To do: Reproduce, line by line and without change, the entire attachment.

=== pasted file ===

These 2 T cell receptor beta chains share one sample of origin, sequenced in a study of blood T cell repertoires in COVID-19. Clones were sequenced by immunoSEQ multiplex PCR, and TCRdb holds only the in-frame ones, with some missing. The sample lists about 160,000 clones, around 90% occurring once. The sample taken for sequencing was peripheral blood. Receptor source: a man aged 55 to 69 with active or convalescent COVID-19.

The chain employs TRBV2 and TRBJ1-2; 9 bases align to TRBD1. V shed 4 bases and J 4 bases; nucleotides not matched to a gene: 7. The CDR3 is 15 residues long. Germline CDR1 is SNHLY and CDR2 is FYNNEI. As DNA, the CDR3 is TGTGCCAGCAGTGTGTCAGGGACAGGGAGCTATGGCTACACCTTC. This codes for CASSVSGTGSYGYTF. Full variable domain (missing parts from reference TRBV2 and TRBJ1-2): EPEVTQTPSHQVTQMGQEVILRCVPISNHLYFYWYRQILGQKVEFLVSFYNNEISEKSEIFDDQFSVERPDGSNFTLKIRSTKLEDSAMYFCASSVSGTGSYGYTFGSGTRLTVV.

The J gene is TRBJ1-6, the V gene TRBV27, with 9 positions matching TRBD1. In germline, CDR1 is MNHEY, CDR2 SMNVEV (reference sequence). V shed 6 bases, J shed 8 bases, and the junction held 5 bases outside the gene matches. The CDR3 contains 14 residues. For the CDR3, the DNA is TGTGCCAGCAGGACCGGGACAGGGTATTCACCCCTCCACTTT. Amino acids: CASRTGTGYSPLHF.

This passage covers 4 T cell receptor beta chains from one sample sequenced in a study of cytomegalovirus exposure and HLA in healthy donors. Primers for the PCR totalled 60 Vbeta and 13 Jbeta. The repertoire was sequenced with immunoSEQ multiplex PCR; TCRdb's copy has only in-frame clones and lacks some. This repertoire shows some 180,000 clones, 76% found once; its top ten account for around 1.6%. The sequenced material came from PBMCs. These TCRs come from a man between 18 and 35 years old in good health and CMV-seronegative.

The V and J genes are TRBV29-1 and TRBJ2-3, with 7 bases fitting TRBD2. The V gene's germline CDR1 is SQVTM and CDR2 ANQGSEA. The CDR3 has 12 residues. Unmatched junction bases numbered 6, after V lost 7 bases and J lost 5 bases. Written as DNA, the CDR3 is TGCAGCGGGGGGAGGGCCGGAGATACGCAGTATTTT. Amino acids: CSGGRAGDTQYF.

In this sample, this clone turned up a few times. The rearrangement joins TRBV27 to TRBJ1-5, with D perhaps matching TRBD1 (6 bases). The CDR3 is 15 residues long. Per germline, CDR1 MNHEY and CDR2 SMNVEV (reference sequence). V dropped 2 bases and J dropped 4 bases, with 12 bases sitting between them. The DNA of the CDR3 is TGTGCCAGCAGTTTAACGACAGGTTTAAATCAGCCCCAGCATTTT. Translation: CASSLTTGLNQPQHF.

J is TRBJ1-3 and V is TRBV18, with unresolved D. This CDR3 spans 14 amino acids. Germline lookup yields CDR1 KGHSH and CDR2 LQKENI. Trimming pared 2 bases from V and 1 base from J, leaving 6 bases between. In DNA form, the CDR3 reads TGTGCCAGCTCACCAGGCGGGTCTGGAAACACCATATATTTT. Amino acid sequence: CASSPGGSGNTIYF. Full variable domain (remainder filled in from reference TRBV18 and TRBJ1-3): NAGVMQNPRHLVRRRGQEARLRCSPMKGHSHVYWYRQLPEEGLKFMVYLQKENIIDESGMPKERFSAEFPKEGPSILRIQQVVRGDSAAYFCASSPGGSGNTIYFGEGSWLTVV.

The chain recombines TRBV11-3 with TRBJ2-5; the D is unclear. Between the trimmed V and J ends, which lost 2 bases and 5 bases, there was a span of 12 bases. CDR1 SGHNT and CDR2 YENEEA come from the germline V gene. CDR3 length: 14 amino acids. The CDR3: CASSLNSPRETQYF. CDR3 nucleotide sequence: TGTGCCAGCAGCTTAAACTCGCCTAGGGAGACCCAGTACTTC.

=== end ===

These 2 T cell receptor beta chains share one sample of origin, sequenced in a study of blood T cell repertoires in COVID-19. Clones were sequenced by immunoSEQ multiplex PCR, and TCRdb holds only the in-frame ones, with some missing. The sample lists about 160,000 clones, around 90% occurring once. The sample taken for sequencing was peripheral blood. Receptor source: a man aged 55 to 69 with active or convalescent COVID-19.

The chain employs TRBV2 and TRBJ1-2; 9 bases align to TRBD1. V shed 4 bases and J 4 bases; nucleotides not matched to a gene: 7. The CDR3 is 15 residues long. Germline CDR1 is SNHLY and CDR2 is FYNNEI. As DNA, the CDR3 is TGTGCCAGCAGTGTGTCAGGGACAGGGAGCTATGGCTACACCTTC. This codes for CASSVSGTGSYGYTF. Full variable domain (missing parts from reference TRBV2 and TRBJ1-2): EPEVTQTPSHQVTQMGQEVILRCVPISNHLYFYWYRQILGQKVEFLVSFYNNEISEKSEIFDDQFSVERPDGSNFTLKIRSTKLEDSAMYFCASSVSGTGSYGYTFGSGTRLTVV.

The J gene is TRBJ1-6, the V gene TRBV27, with 9 positions matching TRBD1. In germline, CDR1 is MNHEY, CDR2 SMNVEV (reference sequence). V shed 6 bases, J shed 8 bases, and the junction held 5 bases outside the gene matches. The CDR3 contains 14 residues. For the CDR3, the DNA is TGTGCCAGCAGGACCGGGACAGGGTATTCACCCCTCCACTTT. Amino acids: CASRTGTGYSPLHF.

This passage covers 4 T cell receptor beta chains from one sample sequenced in a study of cytomegalovirus exposure and HLA in healthy donors. Primers for the PCR totalled 60 Vbeta and 13 Jbeta. The repertoire was sequenced with immunoSEQ multiplex PCR; TCRdb's copy has only in-frame clones and lacks some. This repertoire shows some 180,000 clones, 76% found once; its top ten account for around 1.6%. The sequenced material came from PBMCs. These TCRs come from a man between 18 and 35 years old in good health and CMV-seronegative.

The V and J genes are TRBV29-1 and TRBJ2-3, with 7 bases fitting TRBD2. The V gene's germline CDR1 is SQVTM and CDR2 ANQGSEA. The CDR3 has 12 residues. Unmatched junction bases numbered 6, after V lost 7 bases and J lost 5 bases. Written as DNA, the CDR3 is TGCAGCGGGGGGAGGGCCGGAGATACGCAGTATTTT. Amino acids: CSGGRAGDTQYF.

In this sample, this clone turned up a few times. The rearrangement joins TRBV27 to TRBJ1-5, with D perhaps matching TRBD1 (6 bases). The CDR3 is 15 residues long. Per germline, CDR1 MNHEY and CDR2 SMNVEV (reference sequence). V dropped 2 bases and J dropped 4 bases, with 12 bases sitting between them. The DNA of the CDR3 is TGTGCCAGCAGTTTAACGACAGGTTTAAATCAGCCCCAGCATTTT. Translation: CASSLTTGLNQPQHF.

J is TRBJ1-3 and V is TRBV18, with unresolved D. This CDR3 spans 14 amino acids. Germline lookup yields CDR1 KGHSH and CDR2 LQKENI. Trimming pared 2 bases from V and 1 base from J, leaving 6 bases between. In DNA form, the CDR3 reads TGTGCCAGCTCACCAGGCGGGTCTGGAAACACCATATATTTT. Amino acid sequence: CASSPGGSGNTIYF. Full variable domain (remainder filled in from reference TRBV18 and TRBJ1-3): NAGVMQNPRHLVRRRGQEARLRCSPMKGHSHVYWYRQLPEEGLKFMVYLQKENIIDESGMPKERFSAEFPKEGPSILRIQQVVRGDSAAYFCASSPGGSGNTIYFGEGSWLTVV.

The chain recombines TRBV11-3 with TRBJ2-5; the D is unclear. Between the trimmed V and J ends, which lost 2 bases and 5 bases, there was a span of 12 bases. CDR1 SGHNT and CDR2 YENEEA come from the germline V gene. CDR3 length: 14 amino acids. The CDR3: CASSLNSPRETQYF. CDR3 nucleotide sequence: TGTGCCAGCAGCTTAAACTCGCCTAGGGAGACCCAGTACTTC.